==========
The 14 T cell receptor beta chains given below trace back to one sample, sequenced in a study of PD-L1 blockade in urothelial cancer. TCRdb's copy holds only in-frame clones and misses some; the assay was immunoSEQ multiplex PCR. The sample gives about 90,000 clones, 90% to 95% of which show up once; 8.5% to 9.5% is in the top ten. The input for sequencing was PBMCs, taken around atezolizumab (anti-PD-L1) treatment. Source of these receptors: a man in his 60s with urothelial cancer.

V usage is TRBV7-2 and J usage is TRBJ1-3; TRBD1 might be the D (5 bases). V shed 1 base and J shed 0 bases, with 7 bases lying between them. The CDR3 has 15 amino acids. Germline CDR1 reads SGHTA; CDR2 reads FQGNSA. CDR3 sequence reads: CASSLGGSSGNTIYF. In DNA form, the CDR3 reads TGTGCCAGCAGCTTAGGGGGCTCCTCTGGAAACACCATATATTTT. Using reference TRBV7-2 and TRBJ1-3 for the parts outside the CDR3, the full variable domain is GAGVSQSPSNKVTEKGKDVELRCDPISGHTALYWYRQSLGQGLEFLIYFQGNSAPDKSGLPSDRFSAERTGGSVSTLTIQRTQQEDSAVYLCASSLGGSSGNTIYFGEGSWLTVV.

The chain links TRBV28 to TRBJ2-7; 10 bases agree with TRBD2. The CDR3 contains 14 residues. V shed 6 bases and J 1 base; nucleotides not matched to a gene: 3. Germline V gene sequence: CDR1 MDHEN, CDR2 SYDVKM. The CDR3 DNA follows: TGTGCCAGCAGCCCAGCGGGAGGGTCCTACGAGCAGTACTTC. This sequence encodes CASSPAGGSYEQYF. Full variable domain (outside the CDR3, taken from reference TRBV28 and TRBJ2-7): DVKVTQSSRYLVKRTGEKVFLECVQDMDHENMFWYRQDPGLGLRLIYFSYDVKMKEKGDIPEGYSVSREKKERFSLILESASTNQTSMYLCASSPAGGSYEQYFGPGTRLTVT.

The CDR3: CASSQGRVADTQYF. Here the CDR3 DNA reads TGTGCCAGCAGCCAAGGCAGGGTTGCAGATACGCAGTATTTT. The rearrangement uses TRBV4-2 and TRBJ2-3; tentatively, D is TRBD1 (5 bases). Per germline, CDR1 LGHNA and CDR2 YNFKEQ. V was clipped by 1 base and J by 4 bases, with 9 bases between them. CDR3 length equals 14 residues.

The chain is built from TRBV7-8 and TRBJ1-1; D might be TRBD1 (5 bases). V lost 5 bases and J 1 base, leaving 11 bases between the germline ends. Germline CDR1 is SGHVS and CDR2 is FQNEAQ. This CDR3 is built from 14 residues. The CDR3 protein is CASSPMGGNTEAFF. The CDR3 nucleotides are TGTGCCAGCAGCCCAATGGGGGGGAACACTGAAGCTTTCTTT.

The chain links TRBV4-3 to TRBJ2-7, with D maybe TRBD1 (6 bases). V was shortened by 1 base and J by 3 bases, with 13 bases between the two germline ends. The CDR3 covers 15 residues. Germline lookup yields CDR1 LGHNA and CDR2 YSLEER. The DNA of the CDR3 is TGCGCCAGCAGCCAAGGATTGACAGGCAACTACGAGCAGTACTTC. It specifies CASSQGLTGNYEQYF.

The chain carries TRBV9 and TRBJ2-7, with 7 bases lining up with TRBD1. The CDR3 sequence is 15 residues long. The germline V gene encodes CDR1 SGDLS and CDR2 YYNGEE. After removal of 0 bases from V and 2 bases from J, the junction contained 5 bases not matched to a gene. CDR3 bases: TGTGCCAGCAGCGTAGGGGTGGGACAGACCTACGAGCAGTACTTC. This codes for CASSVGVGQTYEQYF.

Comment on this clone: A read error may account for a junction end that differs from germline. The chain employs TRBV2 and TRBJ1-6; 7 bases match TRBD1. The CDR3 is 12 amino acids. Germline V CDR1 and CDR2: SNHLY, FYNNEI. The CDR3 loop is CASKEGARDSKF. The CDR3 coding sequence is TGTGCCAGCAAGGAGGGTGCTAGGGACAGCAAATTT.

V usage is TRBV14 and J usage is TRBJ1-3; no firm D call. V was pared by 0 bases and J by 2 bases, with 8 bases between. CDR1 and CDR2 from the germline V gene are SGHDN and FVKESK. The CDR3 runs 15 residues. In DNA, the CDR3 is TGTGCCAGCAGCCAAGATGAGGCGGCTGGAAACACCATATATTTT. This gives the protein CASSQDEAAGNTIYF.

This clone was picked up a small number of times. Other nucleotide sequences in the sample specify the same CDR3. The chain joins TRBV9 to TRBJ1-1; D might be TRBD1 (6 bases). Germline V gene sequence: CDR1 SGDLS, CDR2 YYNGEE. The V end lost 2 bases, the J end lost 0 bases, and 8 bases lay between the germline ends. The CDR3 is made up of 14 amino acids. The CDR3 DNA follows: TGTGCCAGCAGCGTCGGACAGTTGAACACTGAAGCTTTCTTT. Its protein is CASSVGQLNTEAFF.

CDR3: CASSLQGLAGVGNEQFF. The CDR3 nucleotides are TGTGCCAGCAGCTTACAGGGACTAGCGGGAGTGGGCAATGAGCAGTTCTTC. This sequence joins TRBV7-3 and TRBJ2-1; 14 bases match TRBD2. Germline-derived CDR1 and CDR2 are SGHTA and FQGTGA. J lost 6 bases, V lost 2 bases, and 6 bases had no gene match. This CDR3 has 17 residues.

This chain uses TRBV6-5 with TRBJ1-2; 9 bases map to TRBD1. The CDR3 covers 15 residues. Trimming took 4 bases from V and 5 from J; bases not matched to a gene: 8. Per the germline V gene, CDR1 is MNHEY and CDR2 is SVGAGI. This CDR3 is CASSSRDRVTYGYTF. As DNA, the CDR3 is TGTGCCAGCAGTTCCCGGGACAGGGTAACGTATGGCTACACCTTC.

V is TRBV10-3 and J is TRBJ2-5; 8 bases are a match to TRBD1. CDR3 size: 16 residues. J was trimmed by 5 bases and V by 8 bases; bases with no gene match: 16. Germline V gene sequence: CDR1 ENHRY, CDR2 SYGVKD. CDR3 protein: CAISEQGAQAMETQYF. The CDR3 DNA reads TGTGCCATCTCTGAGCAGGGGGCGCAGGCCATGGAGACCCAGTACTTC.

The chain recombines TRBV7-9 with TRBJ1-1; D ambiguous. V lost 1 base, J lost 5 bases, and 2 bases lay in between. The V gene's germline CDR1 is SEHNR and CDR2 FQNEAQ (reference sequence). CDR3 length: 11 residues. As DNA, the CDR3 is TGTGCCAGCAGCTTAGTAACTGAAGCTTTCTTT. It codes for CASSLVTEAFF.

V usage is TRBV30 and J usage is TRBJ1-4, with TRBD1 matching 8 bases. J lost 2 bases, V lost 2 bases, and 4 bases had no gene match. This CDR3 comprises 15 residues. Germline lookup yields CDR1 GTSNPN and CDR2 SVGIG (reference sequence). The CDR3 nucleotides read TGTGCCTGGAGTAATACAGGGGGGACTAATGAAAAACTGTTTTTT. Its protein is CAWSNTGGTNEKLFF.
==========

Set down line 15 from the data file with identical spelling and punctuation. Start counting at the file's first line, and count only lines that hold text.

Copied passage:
V usage is TRBV30 and J usage is TRBJ1-4, with TRBD1 matching 8 bases. J lost 2 bases, V lost 2 bases, and 4 bases had no gene match. This CDR3 comprises 15 residues. Germline lookup yields CDR1 GTSNPN and CDR2 SVGIG (reference sequence). The CDR3 nucleotides read TGTGCCTGGAGTAATACAGGGGGGACTAATGAAAAACTGTTTTTT. Its protein is CAWSNTGGTNEKLFF.